Ikes Explore Exelon Plant and Fish Repopulation Work
Oct 1, 2012 Posted by Dawn Merritt
By Olivia Dorothy, IWLA Regional Conservation Coordinator, Upper Mississippi River
Exelon, a generous supporter of the Izaak Walton League’s conservation work, invited a group of Ikes to visit the Quad Cities nuclear power plant September 25th. League members from Illinois and Iowa gathered at the Exelon plant in Colona, Illiniois, where we met Bill Stoermer, Exelon Generation Communications Manager and our very knowledgeable guide, and Jeremiah Haas, lead biologist at the Exelon fish hatchery.
Bill led us through security check points that put airport security to shame. Once inside the plant, we visited the reactor, which is really just a big wall that contains the fission process. From the heat of the reaction, water boils to create steam that turns turbines to generate power. The turbines were totally encased, but we could hear the rumbling – even through our earplugs. At the top of the reactor, we were allowed to peer into big pools of water that contained spent fuel rods cooling down and waiting to be encased in concrete and moved to a longer term storage facility elsewhere on the property.
A lot of the questions from Ikes focused on safety improvements implemented since the Fukushima Daiichi disaster last year in Japan. Bill responded that the Fukushima failure was due in large part to the inability of the operators to bring needed supplies into the plant before meltdown. In response, the Nuclear Regulatory Commission is mandating that all nuclear plants be outfitted with standardized equipment so that materials can be shared between companies if necessary. Additional emergency equipment will be held offsite so that if a catastrophic disaster wipes out on-site emergency and back-up measures, additional materials can be brought in within hours.
After our tour of the plant, Jeremiah took us to the Exelon fish hatchery on the banks of the Mississippi River. Even before the Clean Water Act and other environmental laws were put in effect, Exelon began working with groups like the Izaak Walton League to monitor and protect the Mississippi River. Exelon staff have been surveying fish populations in Pool 14 (located between LeClaire and Clinton, Iowa) since the early 1970s, focusing mainly on freshwater drum populations.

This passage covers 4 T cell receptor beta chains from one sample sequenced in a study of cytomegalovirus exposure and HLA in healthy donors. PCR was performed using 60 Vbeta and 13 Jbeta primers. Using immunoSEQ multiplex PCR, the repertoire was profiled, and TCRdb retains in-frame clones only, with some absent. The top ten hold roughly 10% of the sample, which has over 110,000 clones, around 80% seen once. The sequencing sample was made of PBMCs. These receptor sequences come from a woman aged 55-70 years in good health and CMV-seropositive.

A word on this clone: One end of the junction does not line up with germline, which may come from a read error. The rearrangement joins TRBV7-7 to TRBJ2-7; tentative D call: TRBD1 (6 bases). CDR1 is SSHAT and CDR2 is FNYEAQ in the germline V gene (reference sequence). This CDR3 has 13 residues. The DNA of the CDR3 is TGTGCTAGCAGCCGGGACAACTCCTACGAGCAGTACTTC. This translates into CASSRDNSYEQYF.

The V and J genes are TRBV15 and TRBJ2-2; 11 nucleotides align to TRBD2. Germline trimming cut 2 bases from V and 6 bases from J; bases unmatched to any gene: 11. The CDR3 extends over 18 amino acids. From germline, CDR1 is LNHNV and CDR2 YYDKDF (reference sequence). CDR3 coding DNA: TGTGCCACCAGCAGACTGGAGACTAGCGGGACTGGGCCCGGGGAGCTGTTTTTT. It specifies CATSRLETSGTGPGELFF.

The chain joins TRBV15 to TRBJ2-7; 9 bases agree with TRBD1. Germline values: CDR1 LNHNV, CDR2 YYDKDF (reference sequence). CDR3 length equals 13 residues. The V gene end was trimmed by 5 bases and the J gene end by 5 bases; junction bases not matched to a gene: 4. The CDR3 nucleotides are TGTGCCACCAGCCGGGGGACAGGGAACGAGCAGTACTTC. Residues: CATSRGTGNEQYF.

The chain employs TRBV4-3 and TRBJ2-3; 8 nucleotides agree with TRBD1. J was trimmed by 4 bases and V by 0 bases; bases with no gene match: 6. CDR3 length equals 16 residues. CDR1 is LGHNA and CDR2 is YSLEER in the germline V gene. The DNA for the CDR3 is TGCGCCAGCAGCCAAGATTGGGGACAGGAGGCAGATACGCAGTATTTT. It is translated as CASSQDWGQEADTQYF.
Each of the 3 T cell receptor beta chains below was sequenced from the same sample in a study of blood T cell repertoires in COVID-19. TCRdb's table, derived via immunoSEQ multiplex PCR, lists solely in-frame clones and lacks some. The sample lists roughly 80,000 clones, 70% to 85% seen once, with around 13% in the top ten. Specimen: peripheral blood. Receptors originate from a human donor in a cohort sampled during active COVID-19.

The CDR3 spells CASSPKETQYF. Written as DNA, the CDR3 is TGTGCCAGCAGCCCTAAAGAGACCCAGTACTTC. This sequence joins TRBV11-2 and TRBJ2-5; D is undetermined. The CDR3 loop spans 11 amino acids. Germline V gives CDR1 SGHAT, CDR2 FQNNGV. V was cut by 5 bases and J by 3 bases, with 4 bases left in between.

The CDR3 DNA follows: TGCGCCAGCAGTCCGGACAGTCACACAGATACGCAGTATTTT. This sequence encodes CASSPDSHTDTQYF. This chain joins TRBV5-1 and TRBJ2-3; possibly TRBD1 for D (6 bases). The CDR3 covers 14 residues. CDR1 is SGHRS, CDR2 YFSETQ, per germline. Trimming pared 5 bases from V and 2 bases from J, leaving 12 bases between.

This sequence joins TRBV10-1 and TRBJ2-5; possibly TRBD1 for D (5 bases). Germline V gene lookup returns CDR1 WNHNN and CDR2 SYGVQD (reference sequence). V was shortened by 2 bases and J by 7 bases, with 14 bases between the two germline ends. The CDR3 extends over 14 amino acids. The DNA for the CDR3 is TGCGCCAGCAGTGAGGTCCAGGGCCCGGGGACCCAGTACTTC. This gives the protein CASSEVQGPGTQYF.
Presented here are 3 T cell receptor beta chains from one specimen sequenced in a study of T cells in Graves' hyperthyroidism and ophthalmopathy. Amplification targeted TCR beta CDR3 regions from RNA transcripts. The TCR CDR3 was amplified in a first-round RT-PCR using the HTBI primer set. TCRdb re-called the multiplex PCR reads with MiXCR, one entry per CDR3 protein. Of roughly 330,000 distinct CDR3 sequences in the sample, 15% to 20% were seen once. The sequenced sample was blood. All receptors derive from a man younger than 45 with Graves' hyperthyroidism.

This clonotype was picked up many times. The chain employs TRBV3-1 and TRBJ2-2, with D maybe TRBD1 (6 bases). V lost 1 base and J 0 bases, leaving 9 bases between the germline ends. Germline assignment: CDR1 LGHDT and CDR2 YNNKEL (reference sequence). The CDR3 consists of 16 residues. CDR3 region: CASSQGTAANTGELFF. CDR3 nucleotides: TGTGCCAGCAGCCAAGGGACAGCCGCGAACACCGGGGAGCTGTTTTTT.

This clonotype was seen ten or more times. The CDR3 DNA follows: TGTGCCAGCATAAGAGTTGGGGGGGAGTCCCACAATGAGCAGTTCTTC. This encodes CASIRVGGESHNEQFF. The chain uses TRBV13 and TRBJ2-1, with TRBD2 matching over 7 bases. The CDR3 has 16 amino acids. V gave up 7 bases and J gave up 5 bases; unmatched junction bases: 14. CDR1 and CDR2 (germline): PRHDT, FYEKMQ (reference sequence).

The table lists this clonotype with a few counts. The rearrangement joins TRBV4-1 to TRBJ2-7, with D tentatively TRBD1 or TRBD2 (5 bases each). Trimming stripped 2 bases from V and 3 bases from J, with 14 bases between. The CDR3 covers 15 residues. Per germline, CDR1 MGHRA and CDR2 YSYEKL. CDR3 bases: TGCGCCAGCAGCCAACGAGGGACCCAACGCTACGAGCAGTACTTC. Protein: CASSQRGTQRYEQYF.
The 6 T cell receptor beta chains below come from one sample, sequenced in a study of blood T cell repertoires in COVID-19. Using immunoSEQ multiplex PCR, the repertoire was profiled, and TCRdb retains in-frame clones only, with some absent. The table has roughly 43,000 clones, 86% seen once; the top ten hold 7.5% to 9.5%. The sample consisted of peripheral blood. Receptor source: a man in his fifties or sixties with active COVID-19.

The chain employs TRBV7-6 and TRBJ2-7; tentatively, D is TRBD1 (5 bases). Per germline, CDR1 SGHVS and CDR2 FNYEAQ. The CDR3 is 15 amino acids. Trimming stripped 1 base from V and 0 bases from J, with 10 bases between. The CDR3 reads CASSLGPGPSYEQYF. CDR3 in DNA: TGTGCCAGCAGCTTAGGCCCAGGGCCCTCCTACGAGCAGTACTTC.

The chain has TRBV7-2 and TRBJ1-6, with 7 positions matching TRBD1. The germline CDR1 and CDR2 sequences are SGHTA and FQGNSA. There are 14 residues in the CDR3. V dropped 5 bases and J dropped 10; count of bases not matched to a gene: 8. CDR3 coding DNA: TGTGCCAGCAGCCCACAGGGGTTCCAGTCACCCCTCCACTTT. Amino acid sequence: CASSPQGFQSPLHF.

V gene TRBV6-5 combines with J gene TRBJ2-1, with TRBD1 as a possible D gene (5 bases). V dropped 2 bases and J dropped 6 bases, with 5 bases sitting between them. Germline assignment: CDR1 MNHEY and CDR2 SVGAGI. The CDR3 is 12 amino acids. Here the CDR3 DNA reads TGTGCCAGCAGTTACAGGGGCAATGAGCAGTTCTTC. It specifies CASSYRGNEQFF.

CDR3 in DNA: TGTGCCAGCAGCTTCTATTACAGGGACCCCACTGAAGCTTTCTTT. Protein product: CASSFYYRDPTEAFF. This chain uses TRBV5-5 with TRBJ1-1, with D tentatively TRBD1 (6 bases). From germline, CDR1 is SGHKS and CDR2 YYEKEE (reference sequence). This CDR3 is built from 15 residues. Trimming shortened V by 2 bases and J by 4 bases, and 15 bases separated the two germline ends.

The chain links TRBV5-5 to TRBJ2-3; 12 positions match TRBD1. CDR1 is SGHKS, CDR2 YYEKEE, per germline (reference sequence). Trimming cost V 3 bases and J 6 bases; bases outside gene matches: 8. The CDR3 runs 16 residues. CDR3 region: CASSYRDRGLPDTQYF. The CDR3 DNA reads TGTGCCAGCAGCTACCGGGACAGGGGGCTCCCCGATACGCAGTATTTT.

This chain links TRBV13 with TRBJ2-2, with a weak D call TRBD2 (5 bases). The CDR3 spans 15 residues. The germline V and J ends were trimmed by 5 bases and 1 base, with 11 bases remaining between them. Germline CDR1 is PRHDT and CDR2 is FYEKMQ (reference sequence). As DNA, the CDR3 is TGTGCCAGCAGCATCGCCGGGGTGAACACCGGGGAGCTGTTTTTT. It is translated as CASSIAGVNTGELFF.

The hatchery is dedicated to raising and releasing freshwater drum, but right now they are also raising hybrid stripped bass and alligator gar. The hybrid bass are fun sport fish, and many of them are being shipped to Clinton Lake near Champaign, Illinois, to eat shad, which have turned into a nuisance on the lake. Jeremiah’s team is also helping federal agencies raise alligator gar to repopulate lakes and backwaters in Southern Illinois and Missouri where they were once common but now are rare sights.
Probably the most exciting event on the trip was getting up close and personal with an alligator gar. Alligator gars must be handled with care. They are aggressive and true to their name, with large, alligator-like snouts full of spiky teeth. Their scales are razor sharp and serrated. Jeremiah was not comfortable handling one without a Kevlar glove. Out of the water, alligator gars can breathe air through a special bladder. They are a frightening and amazing sight.
We also peered into what we thought was an empty raceway of water, but the bottom was lined with tiny mussels. Jeremiah’s team is working with other hatcheries to reestablish mussel beds along the Upper Mississippi River. Mussel populations have been all but wiped out because of the drastic changes in the Mississippi River substrate that occurred when dams were built and erosion increased from farming practices.
Hopefully the efforts of Jeremiah and his team at Exelon will help restore aquatic populations along the Upper Mississippi River and continue to provide valuable information for management decisions. Thank you to Bill and Jeremiah for taking the time to meet with League members for an exciting and educational afternoon.